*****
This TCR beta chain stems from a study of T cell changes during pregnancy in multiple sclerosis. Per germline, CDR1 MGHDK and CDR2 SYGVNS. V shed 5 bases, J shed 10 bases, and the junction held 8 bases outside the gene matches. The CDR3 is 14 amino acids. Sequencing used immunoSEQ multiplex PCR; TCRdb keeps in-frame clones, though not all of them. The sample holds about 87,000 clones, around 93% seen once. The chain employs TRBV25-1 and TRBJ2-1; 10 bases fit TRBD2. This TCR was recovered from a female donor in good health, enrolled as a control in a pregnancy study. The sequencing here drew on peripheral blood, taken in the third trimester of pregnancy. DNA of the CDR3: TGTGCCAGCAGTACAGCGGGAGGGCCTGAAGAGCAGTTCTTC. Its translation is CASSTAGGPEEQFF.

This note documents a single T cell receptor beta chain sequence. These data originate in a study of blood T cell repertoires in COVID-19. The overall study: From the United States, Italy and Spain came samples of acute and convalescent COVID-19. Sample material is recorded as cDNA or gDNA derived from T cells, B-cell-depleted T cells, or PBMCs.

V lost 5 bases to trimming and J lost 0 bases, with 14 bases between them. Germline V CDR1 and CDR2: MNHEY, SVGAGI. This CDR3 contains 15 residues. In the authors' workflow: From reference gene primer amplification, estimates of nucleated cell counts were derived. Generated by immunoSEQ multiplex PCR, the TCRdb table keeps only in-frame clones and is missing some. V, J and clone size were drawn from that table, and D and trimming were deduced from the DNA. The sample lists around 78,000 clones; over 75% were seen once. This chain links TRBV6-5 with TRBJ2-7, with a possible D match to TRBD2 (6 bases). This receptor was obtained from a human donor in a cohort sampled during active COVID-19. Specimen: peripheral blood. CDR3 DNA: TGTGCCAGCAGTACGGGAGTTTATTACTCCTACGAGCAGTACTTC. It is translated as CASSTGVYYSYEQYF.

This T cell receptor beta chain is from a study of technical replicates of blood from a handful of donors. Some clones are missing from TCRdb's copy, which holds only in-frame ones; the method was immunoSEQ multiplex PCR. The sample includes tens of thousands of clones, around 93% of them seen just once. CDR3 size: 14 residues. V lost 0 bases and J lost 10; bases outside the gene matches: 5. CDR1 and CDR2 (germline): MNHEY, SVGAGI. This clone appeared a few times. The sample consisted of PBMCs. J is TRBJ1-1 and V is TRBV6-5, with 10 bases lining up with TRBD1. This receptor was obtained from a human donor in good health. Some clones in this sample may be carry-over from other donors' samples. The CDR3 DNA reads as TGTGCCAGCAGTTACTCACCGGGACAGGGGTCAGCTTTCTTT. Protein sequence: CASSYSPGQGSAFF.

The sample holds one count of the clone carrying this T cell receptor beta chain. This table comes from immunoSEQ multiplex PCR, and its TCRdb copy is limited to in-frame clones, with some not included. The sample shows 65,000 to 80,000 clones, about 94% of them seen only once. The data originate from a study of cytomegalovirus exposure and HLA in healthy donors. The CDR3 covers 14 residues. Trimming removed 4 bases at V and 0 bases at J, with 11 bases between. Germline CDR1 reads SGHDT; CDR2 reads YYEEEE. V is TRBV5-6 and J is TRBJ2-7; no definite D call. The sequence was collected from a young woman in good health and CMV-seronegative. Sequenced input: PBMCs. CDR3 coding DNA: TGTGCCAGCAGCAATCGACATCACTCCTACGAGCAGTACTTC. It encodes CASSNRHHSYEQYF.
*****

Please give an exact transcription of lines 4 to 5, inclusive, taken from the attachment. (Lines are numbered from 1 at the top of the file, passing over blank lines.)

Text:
This T cell receptor beta chain is from a study of technical replicates of blood from a handful of donors. Some clones are missing from TCRdb's copy, which holds only in-frame ones; the method was immunoSEQ multiplex PCR. The sample includes tens of thousands of clones, around 93% of them seen just once. CDR3 size: 14 residues. V lost 0 bases and J lost 10; bases outside the gene matches: 5. CDR1 and CDR2 (germline): MNHEY, SVGAGI. This clone appeared a few times. The sample consisted of PBMCs. J is TRBJ1-1 and V is TRBV6-5, with 10 bases lining up with TRBD1. This receptor was obtained from a human donor in good health. Some clones in this sample may be carry-over from other donors' samples. The CDR3 DNA reads as TGTGCCAGCAGTTACTCACCGGGACAGGGGTCAGCTTTCTTT. Protein sequence: CASSYSPGQGSAFF.

The sample holds one count of the clone carrying this T cell receptor beta chain. This table comes from immunoSEQ multiplex PCR, and its TCRdb copy is limited to in-frame clones, with some not included. The sample shows 65,000 to 80,000 clones, about 94% of them seen only once. The data originate from a study of cytomegalovirus exposure and HLA in healthy donors. The CDR3 covers 14 residues. Trimming removed 4 bases at V and 0 bases at J, with 11 bases between. Germline CDR1 reads SGHDT; CDR2 reads YYEEEE. V is TRBV5-6 and J is TRBJ2-7; no definite D call. The sequence was collected from a young woman in good health and CMV-seronegative. Sequenced input: PBMCs. CDR3 coding DNA: TGTGCCAGCAGCAATCGACATCACTCCTACGAGCAGTACTTC. It encodes CASSNRHHSYEQYF.